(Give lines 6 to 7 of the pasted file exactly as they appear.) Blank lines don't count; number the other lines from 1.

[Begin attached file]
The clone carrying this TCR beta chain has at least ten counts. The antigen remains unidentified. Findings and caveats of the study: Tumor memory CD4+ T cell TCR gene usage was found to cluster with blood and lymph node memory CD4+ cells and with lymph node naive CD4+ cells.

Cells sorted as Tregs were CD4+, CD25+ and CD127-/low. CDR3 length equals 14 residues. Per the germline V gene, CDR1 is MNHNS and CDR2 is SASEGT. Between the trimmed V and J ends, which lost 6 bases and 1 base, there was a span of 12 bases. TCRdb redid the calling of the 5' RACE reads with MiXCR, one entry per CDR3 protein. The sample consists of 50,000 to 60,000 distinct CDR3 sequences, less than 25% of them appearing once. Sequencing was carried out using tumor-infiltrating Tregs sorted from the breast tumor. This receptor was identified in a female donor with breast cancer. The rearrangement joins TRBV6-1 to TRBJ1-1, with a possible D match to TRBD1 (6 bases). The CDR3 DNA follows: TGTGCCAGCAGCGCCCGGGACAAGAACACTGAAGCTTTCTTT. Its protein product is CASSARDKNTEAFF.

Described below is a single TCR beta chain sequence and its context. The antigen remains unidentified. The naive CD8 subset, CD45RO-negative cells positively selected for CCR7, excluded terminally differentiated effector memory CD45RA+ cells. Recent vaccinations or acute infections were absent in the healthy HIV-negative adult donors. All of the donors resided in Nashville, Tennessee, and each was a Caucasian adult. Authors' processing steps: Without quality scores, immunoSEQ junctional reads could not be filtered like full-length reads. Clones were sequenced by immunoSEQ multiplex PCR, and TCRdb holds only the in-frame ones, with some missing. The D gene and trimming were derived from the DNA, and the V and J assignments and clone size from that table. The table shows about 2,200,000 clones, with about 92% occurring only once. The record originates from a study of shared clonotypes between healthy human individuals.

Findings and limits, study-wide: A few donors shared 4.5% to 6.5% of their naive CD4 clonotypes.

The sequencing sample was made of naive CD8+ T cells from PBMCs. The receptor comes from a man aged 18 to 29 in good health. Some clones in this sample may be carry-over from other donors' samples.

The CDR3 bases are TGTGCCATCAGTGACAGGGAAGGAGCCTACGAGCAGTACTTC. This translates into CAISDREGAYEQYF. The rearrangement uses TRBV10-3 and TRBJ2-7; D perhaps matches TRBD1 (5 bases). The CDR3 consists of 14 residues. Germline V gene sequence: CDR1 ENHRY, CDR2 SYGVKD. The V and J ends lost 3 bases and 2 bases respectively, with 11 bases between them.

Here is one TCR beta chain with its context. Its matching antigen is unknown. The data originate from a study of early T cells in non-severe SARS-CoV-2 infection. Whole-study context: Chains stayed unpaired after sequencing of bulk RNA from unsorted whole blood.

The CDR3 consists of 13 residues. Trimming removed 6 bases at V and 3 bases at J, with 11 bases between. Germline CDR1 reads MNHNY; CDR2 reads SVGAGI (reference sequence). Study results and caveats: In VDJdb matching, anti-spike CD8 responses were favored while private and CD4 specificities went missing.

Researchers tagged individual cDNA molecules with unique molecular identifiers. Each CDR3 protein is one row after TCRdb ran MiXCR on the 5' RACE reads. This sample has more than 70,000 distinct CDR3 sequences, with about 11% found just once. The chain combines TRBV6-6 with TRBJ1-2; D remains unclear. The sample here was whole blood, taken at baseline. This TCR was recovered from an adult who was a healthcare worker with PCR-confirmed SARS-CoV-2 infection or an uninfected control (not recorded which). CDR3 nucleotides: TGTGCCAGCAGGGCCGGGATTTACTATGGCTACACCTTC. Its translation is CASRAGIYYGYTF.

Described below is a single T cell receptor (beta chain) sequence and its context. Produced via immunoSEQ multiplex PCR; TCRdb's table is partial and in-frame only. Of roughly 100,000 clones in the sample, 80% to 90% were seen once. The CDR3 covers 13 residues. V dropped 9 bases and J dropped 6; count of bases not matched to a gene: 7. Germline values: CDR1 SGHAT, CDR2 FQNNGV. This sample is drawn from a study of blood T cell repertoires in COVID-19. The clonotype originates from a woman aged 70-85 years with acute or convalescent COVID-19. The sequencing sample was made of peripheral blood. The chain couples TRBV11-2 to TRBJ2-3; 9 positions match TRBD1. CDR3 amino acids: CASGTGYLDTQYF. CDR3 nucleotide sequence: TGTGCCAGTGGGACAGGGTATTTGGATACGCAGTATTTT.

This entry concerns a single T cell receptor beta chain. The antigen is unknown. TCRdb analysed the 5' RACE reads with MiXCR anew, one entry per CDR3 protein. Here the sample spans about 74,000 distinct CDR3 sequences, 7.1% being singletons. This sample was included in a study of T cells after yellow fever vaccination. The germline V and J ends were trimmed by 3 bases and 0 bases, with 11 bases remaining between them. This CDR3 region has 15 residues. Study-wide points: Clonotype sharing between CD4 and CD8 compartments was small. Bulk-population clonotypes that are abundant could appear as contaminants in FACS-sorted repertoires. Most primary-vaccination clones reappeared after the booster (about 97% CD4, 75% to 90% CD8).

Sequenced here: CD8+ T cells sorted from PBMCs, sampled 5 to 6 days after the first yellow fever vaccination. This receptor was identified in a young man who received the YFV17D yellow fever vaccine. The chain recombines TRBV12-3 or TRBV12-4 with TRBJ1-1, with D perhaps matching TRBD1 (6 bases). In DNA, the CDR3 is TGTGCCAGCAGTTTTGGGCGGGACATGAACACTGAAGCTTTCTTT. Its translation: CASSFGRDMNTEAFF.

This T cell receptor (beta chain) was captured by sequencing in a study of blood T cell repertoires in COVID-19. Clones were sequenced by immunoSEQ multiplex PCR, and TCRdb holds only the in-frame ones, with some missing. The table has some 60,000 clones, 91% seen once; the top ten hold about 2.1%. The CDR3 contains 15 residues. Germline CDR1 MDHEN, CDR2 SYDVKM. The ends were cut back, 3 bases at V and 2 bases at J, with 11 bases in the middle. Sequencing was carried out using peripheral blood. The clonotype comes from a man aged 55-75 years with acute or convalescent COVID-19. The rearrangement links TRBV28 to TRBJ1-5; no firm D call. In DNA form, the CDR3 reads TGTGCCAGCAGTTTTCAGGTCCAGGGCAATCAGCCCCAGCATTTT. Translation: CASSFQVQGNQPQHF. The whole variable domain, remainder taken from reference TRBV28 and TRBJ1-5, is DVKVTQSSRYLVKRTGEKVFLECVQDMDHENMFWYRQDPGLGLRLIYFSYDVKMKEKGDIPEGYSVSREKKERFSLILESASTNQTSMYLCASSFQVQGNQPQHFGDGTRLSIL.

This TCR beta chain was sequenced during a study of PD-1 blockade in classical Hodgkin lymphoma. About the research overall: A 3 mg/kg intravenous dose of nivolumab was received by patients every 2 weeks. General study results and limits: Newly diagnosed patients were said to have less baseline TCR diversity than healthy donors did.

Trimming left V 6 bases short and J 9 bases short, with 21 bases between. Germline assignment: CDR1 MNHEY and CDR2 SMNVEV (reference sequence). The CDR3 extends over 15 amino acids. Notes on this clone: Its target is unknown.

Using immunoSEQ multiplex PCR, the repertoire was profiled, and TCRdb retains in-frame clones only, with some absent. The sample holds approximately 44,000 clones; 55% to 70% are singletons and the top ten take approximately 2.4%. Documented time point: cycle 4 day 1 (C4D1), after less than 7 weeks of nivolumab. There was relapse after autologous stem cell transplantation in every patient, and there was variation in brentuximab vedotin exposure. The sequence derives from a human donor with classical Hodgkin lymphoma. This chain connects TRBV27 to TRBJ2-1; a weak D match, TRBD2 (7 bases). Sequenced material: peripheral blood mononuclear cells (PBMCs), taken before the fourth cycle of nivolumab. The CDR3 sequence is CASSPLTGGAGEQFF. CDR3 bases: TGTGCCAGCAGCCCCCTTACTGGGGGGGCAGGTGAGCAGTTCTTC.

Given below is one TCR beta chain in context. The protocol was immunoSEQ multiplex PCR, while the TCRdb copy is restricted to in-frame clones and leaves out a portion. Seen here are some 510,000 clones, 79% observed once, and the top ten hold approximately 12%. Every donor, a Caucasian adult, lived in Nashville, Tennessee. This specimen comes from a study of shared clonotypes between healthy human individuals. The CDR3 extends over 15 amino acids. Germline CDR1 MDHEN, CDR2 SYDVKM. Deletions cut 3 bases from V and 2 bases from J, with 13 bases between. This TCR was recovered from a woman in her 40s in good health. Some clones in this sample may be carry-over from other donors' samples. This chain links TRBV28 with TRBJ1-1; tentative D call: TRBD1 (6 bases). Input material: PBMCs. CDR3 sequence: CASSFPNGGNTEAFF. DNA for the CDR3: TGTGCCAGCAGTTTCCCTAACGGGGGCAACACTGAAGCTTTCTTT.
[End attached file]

The CDR3 bases are TGTGCCATCAGTGACAGGGAAGGAGCCTACGAGCAGTACTTC. This translates into CAISDREGAYEQYF. The rearrangement uses TRBV10-3 and TRBJ2-7; D perhaps matches TRBD1 (5 bases). The CDR3 consists of 14 residues. Germline V gene sequence: CDR1 ENHRY, CDR2 SYGVKD. The V and J ends lost 3 bases and 2 bases respectively, with 11 bases between them.

Here is one TCR beta chain with its context. Its matching antigen is unknown. The data originate from a study of early T cells in non-severe SARS-CoV-2 infection. Whole-study context: Chains stayed unpaired after sequencing of bulk RNA from unsorted whole blood.